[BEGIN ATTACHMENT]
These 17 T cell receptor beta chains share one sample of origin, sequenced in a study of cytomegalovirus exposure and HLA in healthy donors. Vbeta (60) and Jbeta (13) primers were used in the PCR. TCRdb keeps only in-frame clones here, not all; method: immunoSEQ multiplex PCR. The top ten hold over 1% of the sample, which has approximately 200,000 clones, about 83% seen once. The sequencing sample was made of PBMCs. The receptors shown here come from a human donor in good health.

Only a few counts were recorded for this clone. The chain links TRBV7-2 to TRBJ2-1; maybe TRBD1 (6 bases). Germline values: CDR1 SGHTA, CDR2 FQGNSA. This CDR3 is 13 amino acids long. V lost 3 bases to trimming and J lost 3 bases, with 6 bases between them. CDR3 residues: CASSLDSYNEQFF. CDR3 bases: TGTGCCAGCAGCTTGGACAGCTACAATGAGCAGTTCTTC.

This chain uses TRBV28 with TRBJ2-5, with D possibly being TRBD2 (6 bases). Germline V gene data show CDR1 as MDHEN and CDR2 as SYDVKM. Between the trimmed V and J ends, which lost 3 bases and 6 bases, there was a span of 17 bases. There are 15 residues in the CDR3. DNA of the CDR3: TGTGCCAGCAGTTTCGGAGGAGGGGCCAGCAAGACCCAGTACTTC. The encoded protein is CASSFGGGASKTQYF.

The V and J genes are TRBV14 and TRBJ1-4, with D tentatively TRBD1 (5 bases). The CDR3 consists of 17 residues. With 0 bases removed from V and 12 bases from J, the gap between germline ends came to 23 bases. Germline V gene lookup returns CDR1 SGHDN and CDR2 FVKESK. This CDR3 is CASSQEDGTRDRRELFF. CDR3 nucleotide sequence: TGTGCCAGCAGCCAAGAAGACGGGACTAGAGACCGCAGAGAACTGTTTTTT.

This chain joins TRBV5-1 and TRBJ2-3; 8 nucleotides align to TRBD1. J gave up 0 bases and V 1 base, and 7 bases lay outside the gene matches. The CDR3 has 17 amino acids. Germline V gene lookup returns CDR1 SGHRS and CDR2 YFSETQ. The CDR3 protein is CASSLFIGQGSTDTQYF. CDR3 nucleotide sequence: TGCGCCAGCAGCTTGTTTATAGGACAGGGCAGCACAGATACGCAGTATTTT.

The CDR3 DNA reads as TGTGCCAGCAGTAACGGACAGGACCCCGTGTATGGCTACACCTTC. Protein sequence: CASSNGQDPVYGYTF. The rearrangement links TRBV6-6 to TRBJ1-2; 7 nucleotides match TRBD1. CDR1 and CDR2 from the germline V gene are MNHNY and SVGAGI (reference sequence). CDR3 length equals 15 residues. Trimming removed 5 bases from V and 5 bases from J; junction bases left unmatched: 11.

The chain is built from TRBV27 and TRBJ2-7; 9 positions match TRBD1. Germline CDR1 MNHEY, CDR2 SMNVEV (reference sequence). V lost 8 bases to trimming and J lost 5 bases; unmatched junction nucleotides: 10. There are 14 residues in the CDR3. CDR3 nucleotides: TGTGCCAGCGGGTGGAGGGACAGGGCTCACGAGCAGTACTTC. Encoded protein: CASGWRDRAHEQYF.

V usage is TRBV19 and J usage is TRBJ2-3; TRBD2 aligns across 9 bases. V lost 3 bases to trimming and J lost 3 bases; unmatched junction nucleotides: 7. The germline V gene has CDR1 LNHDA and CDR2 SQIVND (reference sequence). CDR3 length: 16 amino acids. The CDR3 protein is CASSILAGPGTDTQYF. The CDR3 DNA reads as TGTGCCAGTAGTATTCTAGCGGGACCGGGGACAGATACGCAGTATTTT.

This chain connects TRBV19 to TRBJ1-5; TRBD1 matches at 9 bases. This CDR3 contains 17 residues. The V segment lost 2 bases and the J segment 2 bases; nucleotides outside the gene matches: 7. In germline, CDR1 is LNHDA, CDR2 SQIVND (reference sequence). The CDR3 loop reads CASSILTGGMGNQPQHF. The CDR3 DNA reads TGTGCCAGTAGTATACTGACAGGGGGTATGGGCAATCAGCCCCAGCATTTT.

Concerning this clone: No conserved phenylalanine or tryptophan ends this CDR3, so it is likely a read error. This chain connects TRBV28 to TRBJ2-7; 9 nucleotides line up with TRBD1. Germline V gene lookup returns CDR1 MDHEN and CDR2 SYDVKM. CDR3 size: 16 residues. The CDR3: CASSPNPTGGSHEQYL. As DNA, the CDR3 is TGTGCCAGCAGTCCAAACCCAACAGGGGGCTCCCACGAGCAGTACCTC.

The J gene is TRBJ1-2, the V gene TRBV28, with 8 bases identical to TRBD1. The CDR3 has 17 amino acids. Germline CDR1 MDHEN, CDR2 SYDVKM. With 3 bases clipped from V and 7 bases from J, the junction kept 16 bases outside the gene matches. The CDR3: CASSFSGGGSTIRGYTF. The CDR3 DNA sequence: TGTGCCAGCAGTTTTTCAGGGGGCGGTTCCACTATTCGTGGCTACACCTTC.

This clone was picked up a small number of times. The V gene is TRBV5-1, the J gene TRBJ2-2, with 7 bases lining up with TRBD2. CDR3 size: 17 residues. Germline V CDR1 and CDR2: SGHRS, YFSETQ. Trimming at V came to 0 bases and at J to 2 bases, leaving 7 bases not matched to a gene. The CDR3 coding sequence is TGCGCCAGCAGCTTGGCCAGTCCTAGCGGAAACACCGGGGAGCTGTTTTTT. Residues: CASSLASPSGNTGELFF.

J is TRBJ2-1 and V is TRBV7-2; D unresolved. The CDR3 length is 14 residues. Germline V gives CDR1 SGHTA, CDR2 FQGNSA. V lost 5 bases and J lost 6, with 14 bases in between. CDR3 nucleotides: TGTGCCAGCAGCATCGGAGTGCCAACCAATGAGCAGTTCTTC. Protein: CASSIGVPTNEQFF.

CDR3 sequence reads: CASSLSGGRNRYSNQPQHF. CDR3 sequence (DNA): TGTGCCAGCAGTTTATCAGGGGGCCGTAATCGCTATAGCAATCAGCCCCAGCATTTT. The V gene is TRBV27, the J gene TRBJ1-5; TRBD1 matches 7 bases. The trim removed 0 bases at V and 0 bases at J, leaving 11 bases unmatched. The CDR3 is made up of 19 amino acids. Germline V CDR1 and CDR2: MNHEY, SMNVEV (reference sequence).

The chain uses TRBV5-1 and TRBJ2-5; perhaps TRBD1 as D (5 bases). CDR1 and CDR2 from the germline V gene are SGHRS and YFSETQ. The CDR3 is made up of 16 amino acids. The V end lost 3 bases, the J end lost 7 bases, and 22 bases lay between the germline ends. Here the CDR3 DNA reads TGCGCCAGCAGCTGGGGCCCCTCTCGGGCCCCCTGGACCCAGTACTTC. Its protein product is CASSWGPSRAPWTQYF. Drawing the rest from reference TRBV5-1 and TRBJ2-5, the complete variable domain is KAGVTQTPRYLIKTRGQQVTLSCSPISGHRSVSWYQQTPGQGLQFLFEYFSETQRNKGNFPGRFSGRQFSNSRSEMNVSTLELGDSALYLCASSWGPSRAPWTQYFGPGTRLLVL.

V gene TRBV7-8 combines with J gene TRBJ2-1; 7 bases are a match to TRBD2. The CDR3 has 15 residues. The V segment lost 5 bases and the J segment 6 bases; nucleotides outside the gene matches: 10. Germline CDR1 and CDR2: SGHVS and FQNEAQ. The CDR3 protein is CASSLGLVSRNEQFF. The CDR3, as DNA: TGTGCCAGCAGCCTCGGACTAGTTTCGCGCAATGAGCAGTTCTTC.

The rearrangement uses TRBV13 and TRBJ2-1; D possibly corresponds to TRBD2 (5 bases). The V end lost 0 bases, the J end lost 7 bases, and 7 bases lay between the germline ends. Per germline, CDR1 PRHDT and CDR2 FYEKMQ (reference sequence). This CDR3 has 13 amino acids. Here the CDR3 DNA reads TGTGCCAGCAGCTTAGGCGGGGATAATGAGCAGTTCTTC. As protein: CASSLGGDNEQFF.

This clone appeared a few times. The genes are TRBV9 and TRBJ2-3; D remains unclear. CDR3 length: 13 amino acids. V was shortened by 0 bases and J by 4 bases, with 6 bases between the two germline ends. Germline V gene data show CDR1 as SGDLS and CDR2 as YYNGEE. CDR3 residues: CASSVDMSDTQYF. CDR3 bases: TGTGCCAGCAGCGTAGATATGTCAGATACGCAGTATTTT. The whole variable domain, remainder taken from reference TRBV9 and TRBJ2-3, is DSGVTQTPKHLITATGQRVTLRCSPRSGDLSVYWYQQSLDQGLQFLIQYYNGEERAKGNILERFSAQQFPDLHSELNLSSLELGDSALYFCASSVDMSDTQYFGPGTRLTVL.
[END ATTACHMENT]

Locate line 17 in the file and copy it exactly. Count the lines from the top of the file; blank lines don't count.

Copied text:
The rearrangement uses TRBV13 and TRBJ2-1; D possibly corresponds to TRBD2 (5 bases). The V end lost 0 bases, the J end lost 7 bases, and 7 bases lay between the germline ends. Per germline, CDR1 PRHDT and CDR2 FYEKMQ (reference sequence). This CDR3 has 13 amino acids. Here the CDR3 DNA reads TGTGCCAGCAGCTTAGGCGGGGATAATGAGCAGTTCTTC. As protein: CASSLGGDNEQFF.